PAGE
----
HTA: Unlocking Access to Innovative Medicines

On the 21st March, Zagreb, Croatia, welcomed a host of Health Technology Assessment (HTA) stakeholders to discuss progress of the EUnetHTA Joint Action 2, a collaborative initiative established to create a network that works to strengthen how HTAs are carried out in Europe through best practice, information sharing and increased standardisation.

HTA is often talked about these days and increasingly holds the key to access of innovative medicines for patients in Europe. They are assessments that inform policy-makers about the medical, social, economic and ethical issues related to the use of a health technology (a medicine or device, for example). At the crux is finding out whether a given health technology is clinically and cost effective in comparison to what is already available. Health authorities use HTAs to help decide whether and to what extent a medicine should be reimbursed - ultimately making a call on whether the innovative technology should be available to the likes of you and me.

More harmonization of how HTAs are carried out across Europe is crucial for making sure patients have timely access to innovative new medicines. And that's where EUnetHTA comes in. EUnetHTA is a platform that unites national authorities, regional agencies and not-for-profit organisations that produce or contribute to HTA. Together, these organisations are striving to streamline European HTA processes where currently each country independently spends its resources on evaluating the same medicines and devices resulting in considerable duplication of effort and as the methods are different can lead to different conclusions based on the same evidence which reduces the credibility of these agencies. Therefore, the HTA agencies are seeking to standardise the methodologies that they use and share the assessment workload between them to save resources and improve consistency of outcome. Ultimately, they are working to balance access of Europe's patients to new medicines with the sustainability of national health systems.

HTAs play an increasingly important role in guiding the therapy choices of both healthcare professionals and policy makers. Lilly believes that HTA systems and processes need to be transparent, objective and involve a range of stakeholders to ensure that the needs of patients and the invaluable insights of the companies developing medicines are adequately reflected.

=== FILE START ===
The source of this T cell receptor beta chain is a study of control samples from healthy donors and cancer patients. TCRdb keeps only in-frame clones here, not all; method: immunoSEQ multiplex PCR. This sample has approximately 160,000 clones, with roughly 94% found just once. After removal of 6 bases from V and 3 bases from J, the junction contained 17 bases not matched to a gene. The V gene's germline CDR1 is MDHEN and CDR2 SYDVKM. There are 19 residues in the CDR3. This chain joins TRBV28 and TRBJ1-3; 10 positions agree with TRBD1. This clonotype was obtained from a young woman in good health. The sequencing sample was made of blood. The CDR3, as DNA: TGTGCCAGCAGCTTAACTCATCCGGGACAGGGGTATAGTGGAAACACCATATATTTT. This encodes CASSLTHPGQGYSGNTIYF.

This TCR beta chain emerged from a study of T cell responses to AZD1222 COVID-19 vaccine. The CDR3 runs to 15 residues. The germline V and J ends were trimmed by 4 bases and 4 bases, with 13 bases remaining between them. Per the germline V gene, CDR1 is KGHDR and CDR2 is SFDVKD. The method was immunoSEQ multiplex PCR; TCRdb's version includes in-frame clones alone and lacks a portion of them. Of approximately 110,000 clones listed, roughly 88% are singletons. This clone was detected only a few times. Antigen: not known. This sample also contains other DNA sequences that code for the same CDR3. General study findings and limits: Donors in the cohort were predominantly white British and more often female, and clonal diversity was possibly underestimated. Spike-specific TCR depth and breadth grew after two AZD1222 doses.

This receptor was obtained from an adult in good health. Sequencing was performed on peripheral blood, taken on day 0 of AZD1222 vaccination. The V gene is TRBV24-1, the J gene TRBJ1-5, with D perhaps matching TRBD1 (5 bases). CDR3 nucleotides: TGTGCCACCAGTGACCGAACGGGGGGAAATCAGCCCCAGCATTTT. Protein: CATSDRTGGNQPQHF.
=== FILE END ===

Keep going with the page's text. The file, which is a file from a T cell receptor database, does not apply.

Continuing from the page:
Lilly supports some harmonization of the "clinical data package" in European HTA processes to improving quality and establish clear guidelines for the assessment clinical effectiveness. We also believe it will reduce variability and duplication of assessments by member states and reduce the cost burden to member states and industry of multiple assessments of the same information. It will also safeguard a clear and common definition and understanding of "clinical value".

We recognise that despite a need for some level of harmonisation and standardisation of the clinical assessment, the final assessment and decision making must still be undertaken by individual member states so as to accommodate their local standards of care, societal values and health care budgets. To help facilitate this, Lilly is working with the European Commission, EUnetHTA and other pharmaceutical companies to ensure that Member States use HTA appropriately so as to service their patient's best interests and to appropriately reward innovation.

Lilly firmly believes future pharmaceutical innovation, investment and growth in Europe is jeopardised by undervaluation of products during HTAs and by arbitrary price reductions and price referencing. We believe patient care and the quality of medicine will suffer by undervaluation. Some HTA's in Europe currently ignore the full range of the value that medicines can bring to society such as patient benefits associated with how they receive and use the medicine, social impacts, impacts outside the health budget such as allowing patients or caregivers to return to work, and impacts on health system efficiency. As a result innovation is neither fully recognised nor fairly valued. HTA agencies need to broaden their perspectives and be prepared to recognise appropriate innovation.